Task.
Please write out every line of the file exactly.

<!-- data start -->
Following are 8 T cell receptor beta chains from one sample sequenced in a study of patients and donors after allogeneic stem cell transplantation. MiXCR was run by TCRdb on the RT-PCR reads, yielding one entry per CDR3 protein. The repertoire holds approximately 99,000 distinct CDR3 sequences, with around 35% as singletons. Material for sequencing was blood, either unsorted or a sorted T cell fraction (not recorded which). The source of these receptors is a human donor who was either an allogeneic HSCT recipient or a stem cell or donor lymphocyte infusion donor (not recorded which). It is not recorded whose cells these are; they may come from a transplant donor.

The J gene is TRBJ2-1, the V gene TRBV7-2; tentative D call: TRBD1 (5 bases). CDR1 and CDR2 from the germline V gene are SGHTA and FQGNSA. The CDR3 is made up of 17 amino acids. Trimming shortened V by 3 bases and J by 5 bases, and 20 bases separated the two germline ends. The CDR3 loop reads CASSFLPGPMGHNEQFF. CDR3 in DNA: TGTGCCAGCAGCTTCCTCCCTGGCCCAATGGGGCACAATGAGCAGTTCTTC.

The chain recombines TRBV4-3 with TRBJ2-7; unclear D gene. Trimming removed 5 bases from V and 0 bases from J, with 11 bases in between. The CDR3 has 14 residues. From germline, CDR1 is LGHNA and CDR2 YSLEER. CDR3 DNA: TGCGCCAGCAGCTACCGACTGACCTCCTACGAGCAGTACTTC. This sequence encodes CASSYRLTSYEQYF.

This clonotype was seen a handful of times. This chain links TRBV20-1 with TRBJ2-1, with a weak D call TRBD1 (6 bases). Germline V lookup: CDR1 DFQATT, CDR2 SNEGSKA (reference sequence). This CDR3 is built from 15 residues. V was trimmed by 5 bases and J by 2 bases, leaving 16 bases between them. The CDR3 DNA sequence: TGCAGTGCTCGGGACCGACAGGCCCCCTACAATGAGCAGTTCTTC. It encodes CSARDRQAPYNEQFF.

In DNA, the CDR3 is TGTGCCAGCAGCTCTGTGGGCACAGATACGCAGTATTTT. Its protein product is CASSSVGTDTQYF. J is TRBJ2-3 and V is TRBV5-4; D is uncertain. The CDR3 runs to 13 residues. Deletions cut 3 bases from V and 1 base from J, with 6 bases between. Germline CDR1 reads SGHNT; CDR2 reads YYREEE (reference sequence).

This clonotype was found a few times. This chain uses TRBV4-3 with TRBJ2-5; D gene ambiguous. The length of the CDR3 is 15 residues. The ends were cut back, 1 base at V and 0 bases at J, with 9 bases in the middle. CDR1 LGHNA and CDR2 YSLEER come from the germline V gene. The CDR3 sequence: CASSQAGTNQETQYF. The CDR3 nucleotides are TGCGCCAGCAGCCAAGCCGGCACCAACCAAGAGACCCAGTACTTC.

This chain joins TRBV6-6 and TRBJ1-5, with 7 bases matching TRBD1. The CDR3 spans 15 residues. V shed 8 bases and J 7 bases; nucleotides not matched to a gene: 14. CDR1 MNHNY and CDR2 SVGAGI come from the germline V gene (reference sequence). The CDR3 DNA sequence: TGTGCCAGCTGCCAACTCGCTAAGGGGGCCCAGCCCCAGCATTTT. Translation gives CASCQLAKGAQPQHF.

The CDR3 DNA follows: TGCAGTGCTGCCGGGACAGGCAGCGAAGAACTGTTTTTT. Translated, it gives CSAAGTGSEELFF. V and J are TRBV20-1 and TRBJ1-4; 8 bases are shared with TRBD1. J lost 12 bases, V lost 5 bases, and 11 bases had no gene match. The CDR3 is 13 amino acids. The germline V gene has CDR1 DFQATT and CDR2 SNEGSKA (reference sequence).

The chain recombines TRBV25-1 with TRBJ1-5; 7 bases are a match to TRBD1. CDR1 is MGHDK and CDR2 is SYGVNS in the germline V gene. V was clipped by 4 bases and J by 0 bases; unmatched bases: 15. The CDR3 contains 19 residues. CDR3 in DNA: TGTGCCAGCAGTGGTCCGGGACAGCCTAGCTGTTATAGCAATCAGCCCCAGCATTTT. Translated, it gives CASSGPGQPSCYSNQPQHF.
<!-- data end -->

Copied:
Following are 8 T cell receptor beta chains from one sample sequenced in a study of patients and donors after allogeneic stem cell transplantation. MiXCR was run by TCRdb on the RT-PCR reads, yielding one entry per CDR3 protein. The repertoire holds approximately 99,000 distinct CDR3 sequences, with around 35% as singletons. Material for sequencing was blood, either unsorted or a sorted T cell fraction (not recorded which). The source of these receptors is a human donor who was either an allogeneic HSCT recipient or a stem cell or donor lymphocyte infusion donor (not recorded which). It is not recorded whose cells these are; they may come from a transplant donor.

The J gene is TRBJ2-1, the V gene TRBV7-2; tentative D call: TRBD1 (5 bases). CDR1 and CDR2 from the germline V gene are SGHTA and FQGNSA. The CDR3 is made up of 17 amino acids. Trimming shortened V by 3 bases and J by 5 bases, and 20 bases separated the two germline ends. The CDR3 loop reads CASSFLPGPMGHNEQFF. CDR3 in DNA: TGTGCCAGCAGCTTCCTCCCTGGCCCAATGGGGCACAATGAGCAGTTCTTC.

The chain recombines TRBV4-3 with TRBJ2-7; unclear D gene. Trimming removed 5 bases from V and 0 bases from J, with 11 bases in between. The CDR3 has 14 residues. From germline, CDR1 is LGHNA and CDR2 YSLEER. CDR3 DNA: TGCGCCAGCAGCTACCGACTGACCTCCTACGAGCAGTACTTC. This sequence encodes CASSYRLTSYEQYF.

This clonotype was seen a handful of times. This chain links TRBV20-1 with TRBJ2-1, with a weak D call TRBD1 (6 bases). Germline V lookup: CDR1 DFQATT, CDR2 SNEGSKA (reference sequence). This CDR3 is built from 15 residues. V was trimmed by 5 bases and J by 2 bases, leaving 16 bases between them. The CDR3 DNA sequence: TGCAGTGCTCGGGACCGACAGGCCCCCTACAATGAGCAGTTCTTC. It encodes CSARDRQAPYNEQFF.

In DNA, the CDR3 is TGTGCCAGCAGCTCTGTGGGCACAGATACGCAGTATTTT. Its protein product is CASSSVGTDTQYF. J is TRBJ2-3 and V is TRBV5-4; D is uncertain. The CDR3 runs to 13 residues. Deletions cut 3 bases from V and 1 base from J, with 6 bases between. Germline CDR1 reads SGHNT; CDR2 reads YYREEE (reference sequence).

This clonotype was found a few times. This chain uses TRBV4-3 with TRBJ2-5; D gene ambiguous. The length of the CDR3 is 15 residues. The ends were cut back, 1 base at V and 0 bases at J, with 9 bases in the middle. CDR1 LGHNA and CDR2 YSLEER come from the germline V gene. The CDR3 sequence: CASSQAGTNQETQYF. The CDR3 nucleotides are TGCGCCAGCAGCCAAGCCGGCACCAACCAAGAGACCCAGTACTTC.

This chain joins TRBV6-6 and TRBJ1-5, with 7 bases matching TRBD1. The CDR3 spans 15 residues. V shed 8 bases and J 7 bases; nucleotides not matched to a gene: 14. CDR1 MNHNY and CDR2 SVGAGI come from the germline V gene (reference sequence). The CDR3 DNA sequence: TGTGCCAGCTGCCAACTCGCTAAGGGGGCCCAGCCCCAGCATTTT. Translation gives CASCQLAKGAQPQHF.

The CDR3 DNA follows: TGCAGTGCTGCCGGGACAGGCAGCGAAGAACTGTTTTTT. Translated, it gives CSAAGTGSEELFF. V and J are TRBV20-1 and TRBJ1-4; 8 bases are shared with TRBD1. J lost 12 bases, V lost 5 bases, and 11 bases had no gene match. The CDR3 is 13 amino acids. The germline V gene has CDR1 DFQATT and CDR2 SNEGSKA (reference sequence).

The chain recombines TRBV25-1 with TRBJ1-5; 7 bases are a match to TRBD1. CDR1 is MGHDK and CDR2 is SYGVNS in the germline V gene. V was clipped by 4 bases and J by 0 bases; unmatched bases: 15. The CDR3 contains 19 residues. CDR3 in DNA: TGTGCCAGCAGTGGTCCGGGACAGCCTAGCTGTTATAGCAATCAGCCCCAGCATTTT. Translated, it gives CASSGPGQPSCYSNQPQHF.